Contracted (2013): Avoid Like the Plague
When I watched the recent horror sleeper Starry Eyes, the tale of a young woman’s desperate, Elizabeth Short-ian attempt to make a name for herself in Hollywood, I was intrigued by the premise, but disappointed with the direction the filmmakers took their hapless – and slightly unhinged – protagonist (Alexandra Essoe). The film turned from a meditation on the wages of fame, with promising sci-fi and horror undertones, to a disappointing dead end that pandered to the lesser expectations of both genres (a suburban killing spree and correlations to extraterrestrial visitors). Some might argue that the direction the film took in its final act was intended as a satirical complement to the movie within the movie, but my mind processed it as too much “been there, done that.”
While Contracted contains some of the infection themes that pushed Starry Eyes‘ protagonist to her extremes, its focus is far less ambitious. Taking the perspective of Samantha (Najarra Townsend), an avowed lesbian who, one fateful evening, hooks up with BJ (screenwriter Simon Barrett, of You’re Next fame), only to find herself infected with a grotesque, fast-acting new form of STD, the film teases the promise of an intriguing character study. Perhaps the easiest comparison would be Pauline (AnnaLynne McCord), the sexually curious, bodily-function-obsessed protagonist of Richard Bates Jr.’s queasy Excision.
The unfortunate difference with Contracted is, unlike frumpy Pauline’s layered descent into madness (and explicit fantasies wherein she perceives herself as a gorgeous, viscera-caressing goddess), Samantha – beautiful in a Rooney Mara kind of way – is an extremely shallow and fickle character. Her friend Alice (Alice MacDonald) and fed-up trophy girlfriend Nikki (Katie Stegeman) toy with her fragile emotions, attempting to pinball her back and forth, while long-suffering Riley (Matt Mercer) pines for Samantha to see his value as a potential suitor. (As it’s revealed later on, Samantha has been confident of her sexual orientation for “about 8 months.”) When our lead succumbs to the fast-acting effects of the STD, her sanity begins to erode, leading to a climactic trajectory that descends into the ridiculous.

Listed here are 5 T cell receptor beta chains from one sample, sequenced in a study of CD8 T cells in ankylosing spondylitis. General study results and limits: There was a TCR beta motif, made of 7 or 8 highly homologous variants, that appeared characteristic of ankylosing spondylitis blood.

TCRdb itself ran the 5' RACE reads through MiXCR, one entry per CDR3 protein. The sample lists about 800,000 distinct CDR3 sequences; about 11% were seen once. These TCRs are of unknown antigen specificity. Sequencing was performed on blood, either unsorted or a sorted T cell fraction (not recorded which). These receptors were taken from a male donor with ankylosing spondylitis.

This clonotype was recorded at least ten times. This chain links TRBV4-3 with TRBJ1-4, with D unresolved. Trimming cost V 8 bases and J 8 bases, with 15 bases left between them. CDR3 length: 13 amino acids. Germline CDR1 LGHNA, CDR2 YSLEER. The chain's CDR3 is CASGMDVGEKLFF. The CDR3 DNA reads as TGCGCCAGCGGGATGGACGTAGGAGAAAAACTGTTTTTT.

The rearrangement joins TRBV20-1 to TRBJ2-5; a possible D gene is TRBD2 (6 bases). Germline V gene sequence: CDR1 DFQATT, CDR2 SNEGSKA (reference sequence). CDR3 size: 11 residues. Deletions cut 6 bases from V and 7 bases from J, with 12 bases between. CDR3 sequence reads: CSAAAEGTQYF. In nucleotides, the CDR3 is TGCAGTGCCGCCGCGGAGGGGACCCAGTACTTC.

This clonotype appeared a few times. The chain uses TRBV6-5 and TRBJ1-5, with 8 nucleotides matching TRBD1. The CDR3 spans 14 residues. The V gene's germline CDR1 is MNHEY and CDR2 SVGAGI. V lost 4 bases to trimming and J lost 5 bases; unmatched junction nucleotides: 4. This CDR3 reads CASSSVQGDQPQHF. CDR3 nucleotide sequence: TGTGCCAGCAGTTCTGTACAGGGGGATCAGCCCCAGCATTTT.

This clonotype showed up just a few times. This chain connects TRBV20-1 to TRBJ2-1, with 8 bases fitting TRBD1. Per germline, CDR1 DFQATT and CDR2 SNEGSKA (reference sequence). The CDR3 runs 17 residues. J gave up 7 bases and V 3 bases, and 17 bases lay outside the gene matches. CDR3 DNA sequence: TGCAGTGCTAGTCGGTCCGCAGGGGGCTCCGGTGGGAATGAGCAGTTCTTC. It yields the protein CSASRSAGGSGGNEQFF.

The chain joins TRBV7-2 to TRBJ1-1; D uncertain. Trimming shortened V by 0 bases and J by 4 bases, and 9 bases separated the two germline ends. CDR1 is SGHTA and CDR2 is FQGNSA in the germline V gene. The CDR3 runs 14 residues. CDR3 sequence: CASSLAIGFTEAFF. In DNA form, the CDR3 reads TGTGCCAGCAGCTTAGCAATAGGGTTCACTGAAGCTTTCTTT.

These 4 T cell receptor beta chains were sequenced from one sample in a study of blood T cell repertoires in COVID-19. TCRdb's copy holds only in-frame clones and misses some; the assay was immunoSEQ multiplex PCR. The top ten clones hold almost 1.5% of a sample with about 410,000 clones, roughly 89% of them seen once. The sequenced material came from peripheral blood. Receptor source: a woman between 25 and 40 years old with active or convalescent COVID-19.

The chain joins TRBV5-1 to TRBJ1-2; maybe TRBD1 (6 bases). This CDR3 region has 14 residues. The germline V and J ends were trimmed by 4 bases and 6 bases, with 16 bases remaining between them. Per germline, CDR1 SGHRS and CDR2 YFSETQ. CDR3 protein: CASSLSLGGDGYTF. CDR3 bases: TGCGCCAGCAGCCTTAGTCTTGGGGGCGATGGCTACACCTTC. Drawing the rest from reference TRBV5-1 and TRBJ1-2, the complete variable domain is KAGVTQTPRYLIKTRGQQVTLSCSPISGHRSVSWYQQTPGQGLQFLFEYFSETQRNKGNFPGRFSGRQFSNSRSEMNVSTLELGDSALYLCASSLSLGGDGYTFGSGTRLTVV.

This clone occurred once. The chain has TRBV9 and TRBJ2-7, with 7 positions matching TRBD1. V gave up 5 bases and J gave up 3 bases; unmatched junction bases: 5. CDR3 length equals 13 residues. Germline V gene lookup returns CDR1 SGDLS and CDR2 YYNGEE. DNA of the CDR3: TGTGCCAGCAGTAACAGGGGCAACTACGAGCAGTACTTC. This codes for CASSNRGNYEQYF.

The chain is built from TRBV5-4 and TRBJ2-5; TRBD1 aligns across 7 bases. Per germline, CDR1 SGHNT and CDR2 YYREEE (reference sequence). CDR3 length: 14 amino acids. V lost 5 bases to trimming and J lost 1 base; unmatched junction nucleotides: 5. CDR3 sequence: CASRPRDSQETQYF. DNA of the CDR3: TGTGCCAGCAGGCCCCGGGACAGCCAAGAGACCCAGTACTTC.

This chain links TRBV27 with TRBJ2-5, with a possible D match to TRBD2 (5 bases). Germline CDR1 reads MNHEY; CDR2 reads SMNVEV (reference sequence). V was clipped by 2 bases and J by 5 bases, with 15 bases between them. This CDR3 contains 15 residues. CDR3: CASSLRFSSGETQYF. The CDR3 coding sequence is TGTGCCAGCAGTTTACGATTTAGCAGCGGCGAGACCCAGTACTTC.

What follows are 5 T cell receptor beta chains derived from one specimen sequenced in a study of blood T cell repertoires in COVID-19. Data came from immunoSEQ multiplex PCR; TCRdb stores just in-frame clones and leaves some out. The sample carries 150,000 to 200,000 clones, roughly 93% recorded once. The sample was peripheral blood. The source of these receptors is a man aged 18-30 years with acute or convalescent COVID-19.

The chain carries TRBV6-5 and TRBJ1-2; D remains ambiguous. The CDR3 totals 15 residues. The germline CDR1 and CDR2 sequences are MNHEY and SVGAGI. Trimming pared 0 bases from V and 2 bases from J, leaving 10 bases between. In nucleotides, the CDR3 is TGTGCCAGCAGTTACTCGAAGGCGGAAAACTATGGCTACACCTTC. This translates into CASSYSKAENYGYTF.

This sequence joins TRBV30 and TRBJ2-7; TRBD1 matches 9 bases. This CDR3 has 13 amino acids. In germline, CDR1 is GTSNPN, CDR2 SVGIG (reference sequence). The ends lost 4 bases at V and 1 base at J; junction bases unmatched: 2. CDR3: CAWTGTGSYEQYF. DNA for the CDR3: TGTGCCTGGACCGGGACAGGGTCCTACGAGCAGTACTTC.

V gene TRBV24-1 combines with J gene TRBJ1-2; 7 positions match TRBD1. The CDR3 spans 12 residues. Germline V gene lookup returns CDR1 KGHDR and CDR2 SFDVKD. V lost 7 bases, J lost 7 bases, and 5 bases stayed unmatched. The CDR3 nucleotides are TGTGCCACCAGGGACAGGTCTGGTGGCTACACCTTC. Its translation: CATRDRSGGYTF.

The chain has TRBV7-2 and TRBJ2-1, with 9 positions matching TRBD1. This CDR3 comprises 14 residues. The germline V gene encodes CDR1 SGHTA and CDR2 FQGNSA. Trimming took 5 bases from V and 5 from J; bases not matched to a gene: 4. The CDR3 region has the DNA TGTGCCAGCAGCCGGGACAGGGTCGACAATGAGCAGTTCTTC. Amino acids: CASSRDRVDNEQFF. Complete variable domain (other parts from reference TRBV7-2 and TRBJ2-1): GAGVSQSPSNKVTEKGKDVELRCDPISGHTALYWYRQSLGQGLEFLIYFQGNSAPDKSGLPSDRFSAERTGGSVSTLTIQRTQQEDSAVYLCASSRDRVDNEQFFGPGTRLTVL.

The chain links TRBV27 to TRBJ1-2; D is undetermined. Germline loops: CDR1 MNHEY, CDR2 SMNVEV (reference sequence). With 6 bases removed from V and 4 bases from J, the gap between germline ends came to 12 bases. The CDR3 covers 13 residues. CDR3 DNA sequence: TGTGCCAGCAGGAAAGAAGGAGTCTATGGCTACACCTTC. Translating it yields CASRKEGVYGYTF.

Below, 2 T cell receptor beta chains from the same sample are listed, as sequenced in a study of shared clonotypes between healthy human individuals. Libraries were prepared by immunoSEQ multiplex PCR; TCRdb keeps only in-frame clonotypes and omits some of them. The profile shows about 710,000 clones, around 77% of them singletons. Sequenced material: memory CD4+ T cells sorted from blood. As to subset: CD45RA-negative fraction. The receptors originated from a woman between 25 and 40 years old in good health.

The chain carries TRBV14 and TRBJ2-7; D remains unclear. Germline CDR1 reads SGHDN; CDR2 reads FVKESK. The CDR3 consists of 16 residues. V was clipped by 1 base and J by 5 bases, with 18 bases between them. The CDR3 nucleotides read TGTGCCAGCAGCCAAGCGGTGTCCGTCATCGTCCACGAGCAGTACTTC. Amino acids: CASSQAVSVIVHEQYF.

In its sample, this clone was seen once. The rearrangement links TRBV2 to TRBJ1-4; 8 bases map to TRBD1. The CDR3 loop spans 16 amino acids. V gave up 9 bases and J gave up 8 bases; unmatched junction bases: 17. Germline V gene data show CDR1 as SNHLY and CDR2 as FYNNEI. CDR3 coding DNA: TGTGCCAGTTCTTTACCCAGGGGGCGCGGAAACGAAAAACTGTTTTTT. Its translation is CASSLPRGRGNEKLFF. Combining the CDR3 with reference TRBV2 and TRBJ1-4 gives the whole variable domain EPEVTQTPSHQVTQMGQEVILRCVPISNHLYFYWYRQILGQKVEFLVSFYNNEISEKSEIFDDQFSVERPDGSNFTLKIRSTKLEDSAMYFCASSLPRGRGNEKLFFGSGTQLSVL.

Whereas something like Simon Rumley’s Red White & Blue takes a look at disease and infection from a standpoint of real-world consequence, one might think the exaggeration of Contracted might put it more in league with the not-quite-earthbound films of David Cronenberg (Shivers and Rabid in particular). Unfortunately, writer-director Eric England falls back on degrading gross-outs for their own sake.
If Samantha were a well-developed character, like Pauline or Ginger (Katharine Isabelle) in Ginger Snaps, the extent to which she’s physically and psychologically ravaged by disease would be affecting and tragic. But England’s slacking in that department is more appalling than any of the would-be shock value on display. Samantha is foolish, indecisive, and constantly deflecting responsibility and accountability – not because these facets are integral to her character, but because the filmmakers need her to embody these traits to hit preordained dramatic beats and prosthetic-effects extremes (and stretch the film to feature length). A sense of ambiguity is created early on regarding her relationships with the other characters, but by the end, it feels as though this is because the creative team didn’t know what to do with those details (her mother – played thanklessly by genre vet Caroline Williams – is a religious kook…because why not?).
Plot threads of potential interest are scuttled to cell-phone asides, including a police investigation of the mysterious BJ that ultimately doesn’t reveal anything the viewer doesn’t already know. Instead, we’re left with the uncomfortable sight of an unlikable character whose suffering – and inevitable, retribution-serving rage – is the only reason for this film’s existence. England employs shock-value tactics that inspire only incendiary revulsion at best – necrophilia; bloody vaginal wounds; bloody eyes – and requires that the supporting cast, too, act like complete idiots.
Adding insult to injury, scenes in which characters are doing relatively normal things are bizarrely edited and performed. Take, for instance: the opening party scene, where the camera cuts back and forth between Samantha and Riley during an awkward conversation – their exchanges are intentionally uncomfortable, but the line delivery still feels off by several beats. And a scene in which Samantha (finally) sees a doctor about her condition is performed as though she’s acknowledging the omniscient eye of the camera.
And perhaps more offensively than the unrewarding hell Townsend is subjected to in the name of visual shock is the presentation of the lesbian relationship between Samantha and Nikki (whose piercings and tattoos convey a skin-deep badass), the latter of which is a cold and standoffish contrast to our protagonist’s frailty and desperation. As the odd, ill-defined third wheel in this relationship, Alice is presented as a horny bubblehead who isn’t beneath kissing her friend even as her mouth resembles “Dr. Tongue” from Day of the Dead. In Proxy, writer-director Zack Parker did a far more effective job of conveying the elements of same-sex attraction between a trio of disparate women, but then again, that film earned credibility for telling a unique story whose moments of shock came (mostly) organically from the story and a familiarity of character. For 84 minutes, that never once happens in Contracted.
Jonny Numb’s IMDb Rating: 3 out of 10